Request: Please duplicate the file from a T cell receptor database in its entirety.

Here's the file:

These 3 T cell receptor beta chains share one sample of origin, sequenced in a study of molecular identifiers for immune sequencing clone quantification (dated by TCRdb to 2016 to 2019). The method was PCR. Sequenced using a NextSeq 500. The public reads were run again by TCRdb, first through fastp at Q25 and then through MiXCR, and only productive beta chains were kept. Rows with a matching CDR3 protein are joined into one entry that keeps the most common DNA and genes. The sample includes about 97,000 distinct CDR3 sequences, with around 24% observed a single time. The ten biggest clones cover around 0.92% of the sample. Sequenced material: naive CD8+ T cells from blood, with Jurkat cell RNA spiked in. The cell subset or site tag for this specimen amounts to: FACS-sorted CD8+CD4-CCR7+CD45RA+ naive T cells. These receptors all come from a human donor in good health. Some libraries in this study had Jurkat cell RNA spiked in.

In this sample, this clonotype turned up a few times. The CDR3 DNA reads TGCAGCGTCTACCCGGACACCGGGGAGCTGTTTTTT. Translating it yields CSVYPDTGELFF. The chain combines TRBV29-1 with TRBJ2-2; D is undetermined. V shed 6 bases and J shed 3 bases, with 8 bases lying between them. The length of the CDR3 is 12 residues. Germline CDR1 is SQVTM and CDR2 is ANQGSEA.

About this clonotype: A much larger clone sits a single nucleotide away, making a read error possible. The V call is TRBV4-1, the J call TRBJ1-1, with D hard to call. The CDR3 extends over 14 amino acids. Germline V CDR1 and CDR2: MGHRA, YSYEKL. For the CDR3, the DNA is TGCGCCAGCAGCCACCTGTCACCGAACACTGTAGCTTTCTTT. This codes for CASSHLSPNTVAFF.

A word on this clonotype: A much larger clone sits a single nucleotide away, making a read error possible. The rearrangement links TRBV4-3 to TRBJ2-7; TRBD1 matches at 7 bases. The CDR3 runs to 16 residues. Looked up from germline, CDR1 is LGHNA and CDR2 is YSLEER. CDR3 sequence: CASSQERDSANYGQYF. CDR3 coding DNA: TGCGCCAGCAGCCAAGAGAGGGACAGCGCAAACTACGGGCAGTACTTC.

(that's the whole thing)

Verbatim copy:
These 3 T cell receptor beta chains share one sample of origin, sequenced in a study of molecular identifiers for immune sequencing clone quantification (dated by TCRdb to 2016 to 2019). The method was PCR. Sequenced using a NextSeq 500. The public reads were run again by TCRdb, first through fastp at Q25 and then through MiXCR, and only productive beta chains were kept. Rows with a matching CDR3 protein are joined into one entry that keeps the most common DNA and genes. The sample includes about 97,000 distinct CDR3 sequences, with around 24% observed a single time. The ten biggest clones cover around 0.92% of the sample. Sequenced material: naive CD8+ T cells from blood, with Jurkat cell RNA spiked in. The cell subset or site tag for this specimen amounts to: FACS-sorted CD8+CD4-CCR7+CD45RA+ naive T cells. These receptors all come from a human donor in good health. Some libraries in this study had Jurkat cell RNA spiked in.

In this sample, this clonotype turned up a few times. The CDR3 DNA reads TGCAGCGTCTACCCGGACACCGGGGAGCTGTTTTTT. Translating it yields CSVYPDTGELFF. The chain combines TRBV29-1 with TRBJ2-2; D is undetermined. V shed 6 bases and J shed 3 bases, with 8 bases lying between them. The length of the CDR3 is 12 residues. Germline CDR1 is SQVTM and CDR2 is ANQGSEA.

About this clonotype: A much larger clone sits a single nucleotide away, making a read error possible. The V call is TRBV4-1, the J call TRBJ1-1, with D hard to call. The CDR3 extends over 14 amino acids. Germline V CDR1 and CDR2: MGHRA, YSYEKL. For the CDR3, the DNA is TGCGCCAGCAGCCACCTGTCACCGAACACTGTAGCTTTCTTT. This codes for CASSHLSPNTVAFF.

A word on this clonotype: A much larger clone sits a single nucleotide away, making a read error possible. The rearrangement links TRBV4-3 to TRBJ2-7; TRBD1 matches at 7 bases. The CDR3 runs to 16 residues. Looked up from germline, CDR1 is LGHNA and CDR2 is YSLEER. CDR3 sequence: CASSQERDSANYGQYF. CDR3 coding DNA: TGCGCCAGCAGCCAAGAGAGGGACAGCGCAAACTACGGGCAGTACTTC.